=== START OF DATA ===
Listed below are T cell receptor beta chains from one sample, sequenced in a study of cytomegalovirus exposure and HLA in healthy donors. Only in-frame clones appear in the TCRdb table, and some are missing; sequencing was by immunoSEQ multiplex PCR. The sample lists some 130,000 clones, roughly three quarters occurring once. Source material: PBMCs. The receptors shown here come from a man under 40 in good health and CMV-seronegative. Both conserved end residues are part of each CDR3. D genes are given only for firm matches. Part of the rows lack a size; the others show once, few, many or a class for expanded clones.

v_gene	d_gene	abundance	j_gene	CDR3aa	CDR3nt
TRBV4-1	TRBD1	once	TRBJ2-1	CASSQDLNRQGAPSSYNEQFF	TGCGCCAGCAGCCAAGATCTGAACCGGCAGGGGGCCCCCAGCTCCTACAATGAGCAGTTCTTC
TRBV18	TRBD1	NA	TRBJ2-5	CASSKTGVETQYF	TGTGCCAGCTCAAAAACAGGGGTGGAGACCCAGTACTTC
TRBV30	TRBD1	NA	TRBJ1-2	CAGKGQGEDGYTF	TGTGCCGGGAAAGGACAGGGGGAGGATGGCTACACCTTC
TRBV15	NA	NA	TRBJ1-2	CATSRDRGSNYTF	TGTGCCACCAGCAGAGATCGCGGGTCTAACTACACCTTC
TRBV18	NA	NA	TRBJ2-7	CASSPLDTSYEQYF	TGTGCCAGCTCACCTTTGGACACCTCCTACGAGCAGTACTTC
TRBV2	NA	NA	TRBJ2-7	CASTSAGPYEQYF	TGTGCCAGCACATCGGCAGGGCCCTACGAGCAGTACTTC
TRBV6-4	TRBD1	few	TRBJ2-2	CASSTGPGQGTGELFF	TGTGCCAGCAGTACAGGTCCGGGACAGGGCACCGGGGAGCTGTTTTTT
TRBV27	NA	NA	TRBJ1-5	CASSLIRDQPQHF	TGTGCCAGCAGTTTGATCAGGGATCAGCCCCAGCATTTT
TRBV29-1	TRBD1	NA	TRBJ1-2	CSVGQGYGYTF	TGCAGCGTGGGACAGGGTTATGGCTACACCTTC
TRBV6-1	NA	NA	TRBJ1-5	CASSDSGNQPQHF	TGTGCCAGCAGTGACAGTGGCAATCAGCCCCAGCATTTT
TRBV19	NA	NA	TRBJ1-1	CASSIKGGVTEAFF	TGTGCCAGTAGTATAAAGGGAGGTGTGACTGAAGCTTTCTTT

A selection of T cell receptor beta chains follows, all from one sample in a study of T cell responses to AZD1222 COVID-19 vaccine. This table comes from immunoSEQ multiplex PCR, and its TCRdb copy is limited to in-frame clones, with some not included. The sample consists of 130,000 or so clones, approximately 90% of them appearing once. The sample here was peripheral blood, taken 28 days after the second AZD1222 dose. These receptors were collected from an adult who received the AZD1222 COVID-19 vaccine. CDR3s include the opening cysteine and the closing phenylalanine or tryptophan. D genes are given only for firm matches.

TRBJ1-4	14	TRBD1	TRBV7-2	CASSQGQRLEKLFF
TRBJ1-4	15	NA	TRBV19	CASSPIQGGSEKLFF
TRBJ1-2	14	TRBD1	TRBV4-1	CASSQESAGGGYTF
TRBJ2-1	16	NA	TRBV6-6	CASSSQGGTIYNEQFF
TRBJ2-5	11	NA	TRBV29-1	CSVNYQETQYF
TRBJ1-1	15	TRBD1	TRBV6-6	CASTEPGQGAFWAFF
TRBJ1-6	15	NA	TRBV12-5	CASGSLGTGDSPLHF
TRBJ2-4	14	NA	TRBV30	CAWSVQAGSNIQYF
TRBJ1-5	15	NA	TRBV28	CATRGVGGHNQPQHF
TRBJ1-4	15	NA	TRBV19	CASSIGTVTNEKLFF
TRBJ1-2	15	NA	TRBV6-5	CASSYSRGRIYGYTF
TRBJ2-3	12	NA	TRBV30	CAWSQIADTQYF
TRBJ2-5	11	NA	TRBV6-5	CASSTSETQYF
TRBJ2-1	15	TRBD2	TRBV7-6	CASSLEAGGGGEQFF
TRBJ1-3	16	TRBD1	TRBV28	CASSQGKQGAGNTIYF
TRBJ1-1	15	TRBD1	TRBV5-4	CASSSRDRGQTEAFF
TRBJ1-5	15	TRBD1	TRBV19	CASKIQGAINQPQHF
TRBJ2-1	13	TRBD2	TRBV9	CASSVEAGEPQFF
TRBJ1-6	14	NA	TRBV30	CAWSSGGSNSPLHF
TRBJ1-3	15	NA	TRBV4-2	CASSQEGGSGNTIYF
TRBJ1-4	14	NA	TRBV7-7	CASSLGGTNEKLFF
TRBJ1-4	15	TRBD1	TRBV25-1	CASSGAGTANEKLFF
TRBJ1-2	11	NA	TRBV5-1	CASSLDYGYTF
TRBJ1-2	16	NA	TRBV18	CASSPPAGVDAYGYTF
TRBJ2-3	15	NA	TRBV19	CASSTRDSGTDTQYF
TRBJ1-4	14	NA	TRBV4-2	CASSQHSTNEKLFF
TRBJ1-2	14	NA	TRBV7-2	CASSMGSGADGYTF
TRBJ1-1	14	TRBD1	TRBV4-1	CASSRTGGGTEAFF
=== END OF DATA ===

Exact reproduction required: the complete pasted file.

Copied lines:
Listed below are T cell receptor beta chains from one sample, sequenced in a study of cytomegalovirus exposure and HLA in healthy donors. Only in-frame clones appear in the TCRdb table, and some are missing; sequencing was by immunoSEQ multiplex PCR. The sample lists some 130,000 clones, roughly three quarters occurring once. Source material: PBMCs. The receptors shown here come from a man under 40 in good health and CMV-seronegative. Both conserved end residues are part of each CDR3. D genes are given only for firm matches. Part of the rows lack a size; the others show once, few, many or a class for expanded clones.

v_gene	d_gene	abundance	j_gene	CDR3aa	CDR3nt
TRBV4-1	TRBD1	once	TRBJ2-1	CASSQDLNRQGAPSSYNEQFF	TGCGCCAGCAGCCAAGATCTGAACCGGCAGGGGGCCCCCAGCTCCTACAATGAGCAGTTCTTC
TRBV18	TRBD1	NA	TRBJ2-5	CASSKTGVETQYF	TGTGCCAGCTCAAAAACAGGGGTGGAGACCCAGTACTTC
TRBV30	TRBD1	NA	TRBJ1-2	CAGKGQGEDGYTF	TGTGCCGGGAAAGGACAGGGGGAGGATGGCTACACCTTC
TRBV15	NA	NA	TRBJ1-2	CATSRDRGSNYTF	TGTGCCACCAGCAGAGATCGCGGGTCTAACTACACCTTC
TRBV18	NA	NA	TRBJ2-7	CASSPLDTSYEQYF	TGTGCCAGCTCACCTTTGGACACCTCCTACGAGCAGTACTTC
TRBV2	NA	NA	TRBJ2-7	CASTSAGPYEQYF	TGTGCCAGCACATCGGCAGGGCCCTACGAGCAGTACTTC
TRBV6-4	TRBD1	few	TRBJ2-2	CASSTGPGQGTGELFF	TGTGCCAGCAGTACAGGTCCGGGACAGGGCACCGGGGAGCTGTTTTTT
TRBV27	NA	NA	TRBJ1-5	CASSLIRDQPQHF	TGTGCCAGCAGTTTGATCAGGGATCAGCCCCAGCATTTT
TRBV29-1	TRBD1	NA	TRBJ1-2	CSVGQGYGYTF	TGCAGCGTGGGACAGGGTTATGGCTACACCTTC
TRBV6-1	NA	NA	TRBJ1-5	CASSDSGNQPQHF	TGTGCCAGCAGTGACAGTGGCAATCAGCCCCAGCATTTT
TRBV19	NA	NA	TRBJ1-1	CASSIKGGVTEAFF	TGTGCCAGTAGTATAAAGGGAGGTGTGACTGAAGCTTTCTTT

A selection of T cell receptor beta chains follows, all from one sample in a study of T cell responses to AZD1222 COVID-19 vaccine. This table comes from immunoSEQ multiplex PCR, and its TCRdb copy is limited to in-frame clones, with some not included. The sample consists of 130,000 or so clones, approximately 90% of them appearing once. The sample here was peripheral blood, taken 28 days after the second AZD1222 dose. These receptors were collected from an adult who received the AZD1222 COVID-19 vaccine. CDR3s include the opening cysteine and the closing phenylalanine or tryptophan. D genes are given only for firm matches.

TRBJ1-4	14	TRBD1	TRBV7-2	CASSQGQRLEKLFF
TRBJ1-4	15	NA	TRBV19	CASSPIQGGSEKLFF
TRBJ1-2	14	TRBD1	TRBV4-1	CASSQESAGGGYTF
TRBJ2-1	16	NA	TRBV6-6	CASSSQGGTIYNEQFF
TRBJ2-5	11	NA	TRBV29-1	CSVNYQETQYF
TRBJ1-1	15	TRBD1	TRBV6-6	CASTEPGQGAFWAFF
TRBJ1-6	15	NA	TRBV12-5	CASGSLGTGDSPLHF
TRBJ2-4	14	NA	TRBV30	CAWSVQAGSNIQYF
TRBJ1-5	15	NA	TRBV28	CATRGVGGHNQPQHF
TRBJ1-4	15	NA	TRBV19	CASSIGTVTNEKLFF
TRBJ1-2	15	NA	TRBV6-5	CASSYSRGRIYGYTF
TRBJ2-3	12	NA	TRBV30	CAWSQIADTQYF
TRBJ2-5	11	NA	TRBV6-5	CASSTSETQYF
TRBJ2-1	15	TRBD2	TRBV7-6	CASSLEAGGGGEQFF
TRBJ1-3	16	TRBD1	TRBV28	CASSQGKQGAGNTIYF
TRBJ1-1	15	TRBD1	TRBV5-4	CASSSRDRGQTEAFF
TRBJ1-5	15	TRBD1	TRBV19	CASKIQGAINQPQHF
TRBJ2-1	13	TRBD2	TRBV9	CASSVEAGEPQFF
TRBJ1-6	14	NA	TRBV30	CAWSSGGSNSPLHF
TRBJ1-3	15	NA	TRBV4-2	CASSQEGGSGNTIYF
TRBJ1-4	14	NA	TRBV7-7	CASSLGGTNEKLFF
TRBJ1-4	15	TRBD1	TRBV25-1	CASSGAGTANEKLFF
TRBJ1-2	11	NA	TRBV5-1	CASSLDYGYTF
TRBJ1-2	16	NA	TRBV18	CASSPPAGVDAYGYTF
TRBJ2-3	15	NA	TRBV19	CASSTRDSGTDTQYF
TRBJ1-4	14	NA	TRBV4-2	CASSQHSTNEKLFF
TRBJ1-2	14	NA	TRBV7-2	CASSMGSGADGYTF
TRBJ1-1	14	TRBD1	TRBV4-1	CASSRTGGGTEAFF